To get this credit, first-time homebuyers need to obtain a Mortgage Credit Certificate from their state or local government. The certificate includes pertinent mortgage details, such as the amount of interest that can be claimed as a credit. With the certificate, homeowners qualify for the credit every year and can claim it using IRS Form 8396.
Those looking for other tax breaks can withdraw from an individual retirement account (or IRA) to use the money for a down payment. If it’s a traditional IRA, there will be income tax on the withdrawal, but no penalty. If it’s a Roth IRA, there is no income tax levied on the withdrawal because it was paid when the money was first moved into the account.
First-time homebuyers can also borrow money from a 401k, but they’ll be obligated to pay it back.
Where to Find First-Time Credits Now
Although first-time buyers are out of luck with a big federal tax credit right now, they can find first-time homebuyer programs and incentives offered through the state — depending on where they live — that will help out before tax season. Most
Here’s an example of the kind of programs someone can take advantage of in Pennsylvania: The Commonwealth has a lot of help on the table for both first-time homebuyers and others when it comes to locking in an affordable mortgage. The Pennsylvania Housing Finance Agency (PHFA) partners with lenders and brokers to offer mortgages with lower fees and interest rates. PHFA actually purchases the loans directly after closing, and borrowers make their monthly payments directly to the agency.
In neighboring New York, the State of New York Mortgage Agency (SONYMA) lets a first-time homebuyer borrow up to 3% of the purchase price through a 0% APR loan. There are NO monthly payments on the loan and it’s forgiven if the homeowner remains in the home for 10 years.
In the South, states like Texas have become well-known for aiding first-time buyers in need, especially those who have had credit problems or found it difficult to save up for a large down payment. In the Lone Star State, there are two budget-friendly purchase money mortgage options including a program called “My First Texas Home.” It offers down payment and closing cost assistance worth up to 5% of the mortgage and can be combined with the Texas Mortgage Credit Certificate Program for further benefits.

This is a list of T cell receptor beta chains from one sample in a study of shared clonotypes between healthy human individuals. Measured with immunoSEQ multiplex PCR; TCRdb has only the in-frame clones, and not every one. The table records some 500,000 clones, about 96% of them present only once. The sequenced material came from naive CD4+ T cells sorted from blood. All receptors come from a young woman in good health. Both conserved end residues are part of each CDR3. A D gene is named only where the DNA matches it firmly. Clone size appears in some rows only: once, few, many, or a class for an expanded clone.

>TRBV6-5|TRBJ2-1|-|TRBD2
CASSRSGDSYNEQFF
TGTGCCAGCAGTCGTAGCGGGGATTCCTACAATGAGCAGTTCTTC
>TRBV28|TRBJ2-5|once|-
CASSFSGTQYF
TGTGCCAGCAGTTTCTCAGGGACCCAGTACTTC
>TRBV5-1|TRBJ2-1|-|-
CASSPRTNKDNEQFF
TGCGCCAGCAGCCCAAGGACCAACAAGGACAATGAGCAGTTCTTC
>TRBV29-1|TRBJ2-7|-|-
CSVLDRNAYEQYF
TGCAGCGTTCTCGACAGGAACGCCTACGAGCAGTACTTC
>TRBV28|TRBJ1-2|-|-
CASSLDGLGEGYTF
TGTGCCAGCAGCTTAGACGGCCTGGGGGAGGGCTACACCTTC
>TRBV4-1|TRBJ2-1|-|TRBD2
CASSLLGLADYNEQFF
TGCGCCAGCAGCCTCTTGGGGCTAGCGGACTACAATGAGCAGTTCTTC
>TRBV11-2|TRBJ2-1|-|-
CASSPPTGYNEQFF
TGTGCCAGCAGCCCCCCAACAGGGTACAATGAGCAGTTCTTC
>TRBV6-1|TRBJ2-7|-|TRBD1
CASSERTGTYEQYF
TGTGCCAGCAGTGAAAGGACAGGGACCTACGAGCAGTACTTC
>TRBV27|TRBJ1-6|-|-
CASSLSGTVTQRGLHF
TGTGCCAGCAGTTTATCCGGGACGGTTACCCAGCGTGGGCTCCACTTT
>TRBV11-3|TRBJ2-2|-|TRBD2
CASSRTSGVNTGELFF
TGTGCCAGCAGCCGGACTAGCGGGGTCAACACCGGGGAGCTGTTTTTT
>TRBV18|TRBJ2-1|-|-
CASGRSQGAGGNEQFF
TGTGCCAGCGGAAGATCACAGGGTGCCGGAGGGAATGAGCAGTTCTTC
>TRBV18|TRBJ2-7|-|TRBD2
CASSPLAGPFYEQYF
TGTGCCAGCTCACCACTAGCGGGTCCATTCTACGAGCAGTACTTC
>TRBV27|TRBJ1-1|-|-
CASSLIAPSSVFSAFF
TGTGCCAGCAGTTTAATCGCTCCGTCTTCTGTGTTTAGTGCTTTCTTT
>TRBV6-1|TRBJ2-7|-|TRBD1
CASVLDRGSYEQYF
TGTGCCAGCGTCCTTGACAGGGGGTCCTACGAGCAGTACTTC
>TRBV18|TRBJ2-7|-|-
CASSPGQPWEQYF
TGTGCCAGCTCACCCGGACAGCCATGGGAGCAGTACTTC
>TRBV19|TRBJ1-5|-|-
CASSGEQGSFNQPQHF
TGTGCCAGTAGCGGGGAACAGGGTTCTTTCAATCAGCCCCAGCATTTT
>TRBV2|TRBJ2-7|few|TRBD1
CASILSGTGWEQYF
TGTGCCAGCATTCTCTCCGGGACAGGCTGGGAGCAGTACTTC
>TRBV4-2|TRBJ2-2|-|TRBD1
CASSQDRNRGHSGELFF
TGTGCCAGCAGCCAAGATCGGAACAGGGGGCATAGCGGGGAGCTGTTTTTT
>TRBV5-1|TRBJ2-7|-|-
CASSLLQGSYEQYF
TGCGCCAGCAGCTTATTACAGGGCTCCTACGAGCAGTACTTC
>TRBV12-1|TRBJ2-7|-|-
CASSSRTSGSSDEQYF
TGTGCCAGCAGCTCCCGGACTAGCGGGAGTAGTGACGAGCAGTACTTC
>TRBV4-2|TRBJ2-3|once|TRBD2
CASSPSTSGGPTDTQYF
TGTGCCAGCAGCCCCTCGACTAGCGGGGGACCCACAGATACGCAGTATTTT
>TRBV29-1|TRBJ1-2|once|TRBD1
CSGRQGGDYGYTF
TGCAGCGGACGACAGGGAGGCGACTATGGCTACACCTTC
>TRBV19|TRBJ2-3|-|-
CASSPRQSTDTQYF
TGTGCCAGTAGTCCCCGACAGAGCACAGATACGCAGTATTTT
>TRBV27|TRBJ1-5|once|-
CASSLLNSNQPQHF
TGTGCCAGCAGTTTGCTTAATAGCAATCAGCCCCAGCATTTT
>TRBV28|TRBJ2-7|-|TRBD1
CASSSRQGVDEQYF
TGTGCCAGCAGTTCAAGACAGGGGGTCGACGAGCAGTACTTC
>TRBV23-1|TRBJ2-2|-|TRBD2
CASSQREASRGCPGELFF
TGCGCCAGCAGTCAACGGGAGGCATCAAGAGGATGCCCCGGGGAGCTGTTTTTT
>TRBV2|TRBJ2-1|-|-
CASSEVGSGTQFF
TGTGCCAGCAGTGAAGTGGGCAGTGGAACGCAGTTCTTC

Out west, California’s first-time homebuyer program is unique for one specific reason — it qualifies both true ‘first-time buyers’ and those who previously purchased a home but have been out of the property a minimum of three years. The program through the California Housing Finance Agency states anyone in this situation is “back to being a first-time homebuyer again,” and can take advantage of all the benefits of the program.
These are just a few examples of the ways someone can find help as a first-time homebuyer, not necessarily through tax incentives in the year after buying the home, but by taking advantage of help during the process. With that said, it’s is up to the consumer to do the research and find out the specifics of these programs.
The Bottom Line on First Time Home Buyer Tax Credits
There are a lot of tax breaks, incentives, and programs available for first-time homebuyers. However, every situation is different and the benefits will vary for each homebuyer. It’s best to consult a tax professional or financial advisor if you’re really interested in learning more about what makes the prospect of buying a home both attractive and lucrative.
- The U.S. Congress, H.R.3221 – Housing and Economic Recovery Act of 2008.
- IRS, Topic No. 611 Repayment of the First-Time Homebuyer Credit.
- Pennsylvania Housing Finance Agency, Homebuyers Start Here.
- Housing Finance Agency/State of NY Mortgage Agency (SONYMA), Our Mission.
- Texas Department of Housing and Community Affairs, Home Loans with Down Payment Assistance and Closing Cost Assistance.
- California Housing Finance Agency, Borrower Eligibility Requirements.
- IRS, About Form 8396, Mortgage Interest Credit.